It’s no surprise, your vehicles all need some kind of maintenance. You’ve got to schedule in oil changes, tire rotations—and when you start collecting grime that needs to get washed away, you’re technically maintaining that lovely paint job.
When you’ve got a vinyl wrap, you get the same sort of thing going on: an easy maintenance task that you can schedule into your routine, if you know what to do. Follow these tips and you’ll keep that wrap looking great for the duration!
It’s no surprise, your wrap’s going to get dirty. After all, you’re exposing it to the elements when you’re showing it off! And remember that dirt, grime, and even road salts can be corrosive or abrasive to your wrap, and you’ve got to have a washing schedule to avoid doing damage to it.
Hand-washing is the best option. Make sure you’re using a nice, soft, non-abrasive cloth. Rinse the car down and let it air-dry. You can use a car wash if you want to, but it can get a little tricky. The big thing to remember about car washes is that the touch-free washes that use pressurized water or heat dryers aren’t good for your wrap—they might lead to peeling or warping. Be especially careful not to spray on the seams of the wrap (because it may lift up) and remember that intense pressure might lead to fraying.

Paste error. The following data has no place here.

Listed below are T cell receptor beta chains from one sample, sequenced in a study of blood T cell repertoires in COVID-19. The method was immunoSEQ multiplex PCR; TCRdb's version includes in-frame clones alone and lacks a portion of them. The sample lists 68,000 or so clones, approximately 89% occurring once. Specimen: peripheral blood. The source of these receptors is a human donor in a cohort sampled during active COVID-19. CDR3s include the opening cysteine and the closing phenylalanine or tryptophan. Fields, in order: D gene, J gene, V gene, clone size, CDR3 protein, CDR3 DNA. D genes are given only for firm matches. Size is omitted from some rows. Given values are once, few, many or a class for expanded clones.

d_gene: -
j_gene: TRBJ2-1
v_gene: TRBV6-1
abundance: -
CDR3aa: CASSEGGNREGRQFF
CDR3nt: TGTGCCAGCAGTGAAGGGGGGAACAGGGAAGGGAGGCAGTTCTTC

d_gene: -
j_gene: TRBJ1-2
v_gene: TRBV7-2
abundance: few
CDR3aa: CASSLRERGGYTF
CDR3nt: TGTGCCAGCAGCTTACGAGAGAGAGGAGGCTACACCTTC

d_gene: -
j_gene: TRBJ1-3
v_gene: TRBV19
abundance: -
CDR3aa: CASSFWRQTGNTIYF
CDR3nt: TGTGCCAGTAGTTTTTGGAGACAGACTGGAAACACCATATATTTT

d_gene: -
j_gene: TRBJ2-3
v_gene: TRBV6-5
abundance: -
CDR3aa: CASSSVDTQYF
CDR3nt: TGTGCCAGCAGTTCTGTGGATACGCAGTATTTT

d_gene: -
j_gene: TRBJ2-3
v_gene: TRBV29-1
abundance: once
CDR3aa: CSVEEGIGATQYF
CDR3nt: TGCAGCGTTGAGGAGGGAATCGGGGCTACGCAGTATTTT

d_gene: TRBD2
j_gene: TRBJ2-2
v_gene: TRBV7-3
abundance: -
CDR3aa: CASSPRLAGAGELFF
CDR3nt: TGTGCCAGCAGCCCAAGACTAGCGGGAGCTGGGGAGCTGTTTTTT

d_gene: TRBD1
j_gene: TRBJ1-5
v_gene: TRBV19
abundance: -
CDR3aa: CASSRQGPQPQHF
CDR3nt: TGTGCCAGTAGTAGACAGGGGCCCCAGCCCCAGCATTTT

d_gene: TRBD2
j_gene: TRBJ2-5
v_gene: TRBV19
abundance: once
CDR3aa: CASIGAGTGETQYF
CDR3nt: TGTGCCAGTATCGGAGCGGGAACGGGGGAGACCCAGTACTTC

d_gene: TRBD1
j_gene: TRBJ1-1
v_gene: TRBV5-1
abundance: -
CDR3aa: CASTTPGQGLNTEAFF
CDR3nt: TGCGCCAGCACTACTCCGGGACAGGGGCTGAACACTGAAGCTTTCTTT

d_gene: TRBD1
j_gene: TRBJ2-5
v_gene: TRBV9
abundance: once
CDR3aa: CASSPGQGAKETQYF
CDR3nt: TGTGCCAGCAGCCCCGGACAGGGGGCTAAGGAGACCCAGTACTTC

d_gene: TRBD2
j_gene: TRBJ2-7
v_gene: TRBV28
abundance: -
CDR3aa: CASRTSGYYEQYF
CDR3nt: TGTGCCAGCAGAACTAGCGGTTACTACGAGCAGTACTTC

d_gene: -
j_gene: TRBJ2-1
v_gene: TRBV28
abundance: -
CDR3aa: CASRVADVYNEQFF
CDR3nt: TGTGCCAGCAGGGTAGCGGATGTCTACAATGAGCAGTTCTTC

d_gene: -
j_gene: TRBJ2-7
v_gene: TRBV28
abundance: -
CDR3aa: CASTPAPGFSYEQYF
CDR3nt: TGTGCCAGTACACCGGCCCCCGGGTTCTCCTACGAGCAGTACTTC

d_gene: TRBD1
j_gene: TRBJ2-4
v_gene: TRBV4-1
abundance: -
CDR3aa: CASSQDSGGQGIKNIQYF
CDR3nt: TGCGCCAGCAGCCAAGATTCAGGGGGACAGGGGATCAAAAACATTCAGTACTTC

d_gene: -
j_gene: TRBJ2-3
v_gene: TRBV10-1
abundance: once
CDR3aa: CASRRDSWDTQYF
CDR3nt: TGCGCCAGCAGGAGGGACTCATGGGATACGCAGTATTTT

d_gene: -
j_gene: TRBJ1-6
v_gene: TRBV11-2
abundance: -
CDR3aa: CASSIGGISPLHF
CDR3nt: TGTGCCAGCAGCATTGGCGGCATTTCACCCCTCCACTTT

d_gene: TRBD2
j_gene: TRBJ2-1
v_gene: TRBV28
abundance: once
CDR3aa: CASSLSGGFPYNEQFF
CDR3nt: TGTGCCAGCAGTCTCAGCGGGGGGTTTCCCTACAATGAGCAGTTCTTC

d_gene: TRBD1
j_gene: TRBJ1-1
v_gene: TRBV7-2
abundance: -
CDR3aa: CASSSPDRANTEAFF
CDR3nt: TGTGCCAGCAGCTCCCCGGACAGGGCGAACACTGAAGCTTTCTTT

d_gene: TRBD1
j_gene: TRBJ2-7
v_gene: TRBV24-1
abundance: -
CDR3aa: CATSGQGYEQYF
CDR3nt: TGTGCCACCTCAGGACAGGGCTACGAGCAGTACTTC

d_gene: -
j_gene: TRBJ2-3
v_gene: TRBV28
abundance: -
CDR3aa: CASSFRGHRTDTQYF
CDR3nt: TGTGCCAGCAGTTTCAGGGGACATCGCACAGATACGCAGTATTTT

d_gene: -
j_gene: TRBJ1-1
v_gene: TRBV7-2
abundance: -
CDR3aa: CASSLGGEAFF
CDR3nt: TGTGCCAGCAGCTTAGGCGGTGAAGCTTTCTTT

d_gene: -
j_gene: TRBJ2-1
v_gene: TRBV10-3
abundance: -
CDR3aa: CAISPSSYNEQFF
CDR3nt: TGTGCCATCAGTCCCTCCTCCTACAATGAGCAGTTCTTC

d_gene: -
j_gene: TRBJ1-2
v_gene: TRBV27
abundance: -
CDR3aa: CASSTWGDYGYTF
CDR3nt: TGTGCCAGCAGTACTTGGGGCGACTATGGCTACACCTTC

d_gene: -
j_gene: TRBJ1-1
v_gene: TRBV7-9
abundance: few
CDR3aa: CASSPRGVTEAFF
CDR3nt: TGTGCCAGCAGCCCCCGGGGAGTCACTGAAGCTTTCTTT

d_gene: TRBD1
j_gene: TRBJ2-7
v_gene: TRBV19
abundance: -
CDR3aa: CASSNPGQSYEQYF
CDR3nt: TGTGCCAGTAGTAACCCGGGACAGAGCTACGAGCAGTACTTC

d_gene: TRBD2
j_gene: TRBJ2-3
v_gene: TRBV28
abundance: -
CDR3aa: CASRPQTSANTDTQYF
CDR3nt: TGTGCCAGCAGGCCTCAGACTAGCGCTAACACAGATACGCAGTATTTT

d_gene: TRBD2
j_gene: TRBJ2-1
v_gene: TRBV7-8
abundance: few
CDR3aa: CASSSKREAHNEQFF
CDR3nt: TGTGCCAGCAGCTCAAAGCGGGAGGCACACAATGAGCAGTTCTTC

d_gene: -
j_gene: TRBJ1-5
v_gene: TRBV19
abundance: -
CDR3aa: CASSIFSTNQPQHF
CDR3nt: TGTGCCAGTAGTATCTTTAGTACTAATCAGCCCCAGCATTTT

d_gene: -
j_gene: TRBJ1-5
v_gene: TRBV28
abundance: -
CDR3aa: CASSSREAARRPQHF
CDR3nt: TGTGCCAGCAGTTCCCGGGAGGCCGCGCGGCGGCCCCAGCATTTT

Quick Tip: If you find that the vinyl does begin to lift in some areas, you can fix that yourself using a tape primer or another adhesive-promoting solution, and then pressing the vinyl back in place. Make sure that the solution is safe for your car’s paint before you slather it on!
When you’re choosing a detergent, chemicals are a big no-no. Harsher chemicals might affect the colors and adhesive effects of the wrap. So use soft, alcohol-free detergents and rinse as immediately as you can to preserve the pristine condition.
Brake pads are an example of a part in your car that you need to replace with use. And just like a well-used brake pad, vinyl graphics also have a limited lifespan. Most vinyl graphics aren’t going to crack, peel, discolor, or fade for five years after installation. Of course, that lifespan depends on factors like the type of vinyl and other materials that you’re using, and how well you care for it. But in general, you can plan to have five years’ worth of bright colors and intense detail.
If you’ve got any graphics on your windows, they’re most likely made from perforated window vinyl. And because you’re perforated, they’ll need special attention. It’s best not to open or roll down those windows with the wrapping on them, or you risk lifting the vinyl off the window. If the glass has any heating or defrosting elements inside, don’t activate those or you might warp the vinyl. And finally, windshield wipers on those windows might cause warping, lifting, or fraying—don’t use them. In that case, it’s really best to only wrap windows that you don’t use to drive with, such as corner windows and backseat windows.
With these tips in mind, do you feel like you’re ready to care for your vinyl wrap? Do you have any other questions? If you do, leave those in the comments below!
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